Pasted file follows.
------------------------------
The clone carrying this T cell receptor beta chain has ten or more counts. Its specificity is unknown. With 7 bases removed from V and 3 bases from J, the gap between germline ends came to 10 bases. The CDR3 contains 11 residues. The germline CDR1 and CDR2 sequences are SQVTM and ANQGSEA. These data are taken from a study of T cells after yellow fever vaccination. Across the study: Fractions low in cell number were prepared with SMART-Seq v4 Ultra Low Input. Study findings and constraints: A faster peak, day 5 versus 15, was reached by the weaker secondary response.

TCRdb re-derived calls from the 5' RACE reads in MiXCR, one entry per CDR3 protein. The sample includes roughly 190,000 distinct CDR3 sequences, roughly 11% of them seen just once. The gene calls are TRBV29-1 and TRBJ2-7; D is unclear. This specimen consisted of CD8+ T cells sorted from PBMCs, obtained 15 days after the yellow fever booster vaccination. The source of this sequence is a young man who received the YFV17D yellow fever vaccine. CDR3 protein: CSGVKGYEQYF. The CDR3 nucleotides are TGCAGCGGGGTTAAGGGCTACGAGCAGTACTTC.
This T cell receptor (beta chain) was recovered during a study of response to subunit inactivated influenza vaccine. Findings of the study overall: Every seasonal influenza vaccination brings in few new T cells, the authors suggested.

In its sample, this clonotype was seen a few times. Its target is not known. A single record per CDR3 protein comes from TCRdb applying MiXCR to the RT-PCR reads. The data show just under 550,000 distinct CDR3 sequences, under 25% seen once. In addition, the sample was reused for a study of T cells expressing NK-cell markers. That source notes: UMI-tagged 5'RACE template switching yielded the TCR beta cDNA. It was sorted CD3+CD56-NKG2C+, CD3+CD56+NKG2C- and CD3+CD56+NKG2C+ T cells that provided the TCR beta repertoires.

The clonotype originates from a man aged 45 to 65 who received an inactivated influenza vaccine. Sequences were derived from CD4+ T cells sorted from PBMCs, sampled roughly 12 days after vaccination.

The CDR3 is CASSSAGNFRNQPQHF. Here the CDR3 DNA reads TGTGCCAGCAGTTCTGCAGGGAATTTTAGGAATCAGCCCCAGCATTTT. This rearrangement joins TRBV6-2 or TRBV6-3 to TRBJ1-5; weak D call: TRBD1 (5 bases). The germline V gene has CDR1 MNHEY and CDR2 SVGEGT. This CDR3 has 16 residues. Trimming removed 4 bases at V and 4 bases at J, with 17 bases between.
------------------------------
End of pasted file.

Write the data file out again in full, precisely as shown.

The clone carrying this T cell receptor beta chain has ten or more counts. Its specificity is unknown. With 7 bases removed from V and 3 bases from J, the gap between germline ends came to 10 bases. The CDR3 contains 11 residues. The germline CDR1 and CDR2 sequences are SQVTM and ANQGSEA. These data are taken from a study of T cells after yellow fever vaccination. Across the study: Fractions low in cell number were prepared with SMART-Seq v4 Ultra Low Input. Study findings and constraints: A faster peak, day 5 versus 15, was reached by the weaker secondary response.

TCRdb re-derived calls from the 5' RACE reads in MiXCR, one entry per CDR3 protein. The sample includes roughly 190,000 distinct CDR3 sequences, roughly 11% of them seen just once. The gene calls are TRBV29-1 and TRBJ2-7; D is unclear. This specimen consisted of CD8+ T cells sorted from PBMCs, obtained 15 days after the yellow fever booster vaccination. The source of this sequence is a young man who received the YFV17D yellow fever vaccine. CDR3 protein: CSGVKGYEQYF. The CDR3 nucleotides are TGCAGCGGGGTTAAGGGCTACGAGCAGTACTTC.
This T cell receptor (beta chain) was recovered during a study of response to subunit inactivated influenza vaccine. Findings of the study overall: Every seasonal influenza vaccination brings in few new T cells, the authors suggested.

In its sample, this clonotype was seen a few times. Its target is not known. A single record per CDR3 protein comes from TCRdb applying MiXCR to the RT-PCR reads. The data show just under 550,000 distinct CDR3 sequences, under 25% seen once. In addition, the sample was reused for a study of T cells expressing NK-cell markers. That source notes: UMI-tagged 5'RACE template switching yielded the TCR beta cDNA. It was sorted CD3+CD56-NKG2C+, CD3+CD56+NKG2C- and CD3+CD56+NKG2C+ T cells that provided the TCR beta repertoires.

The clonotype originates from a man aged 45 to 65 who received an inactivated influenza vaccine. Sequences were derived from CD4+ T cells sorted from PBMCs, sampled roughly 12 days after vaccination.

The CDR3 is CASSSAGNFRNQPQHF. Here the CDR3 DNA reads TGTGCCAGCAGTTCTGCAGGGAATTTTAGGAATCAGCCCCAGCATTTT. This rearrangement joins TRBV6-2 or TRBV6-3 to TRBJ1-5; weak D call: TRBD1 (5 bases). The germline V gene has CDR1 MNHEY and CDR2 SVGEGT. This CDR3 has 16 residues. Trimming removed 4 bases at V and 4 bases at J, with 17 bases between.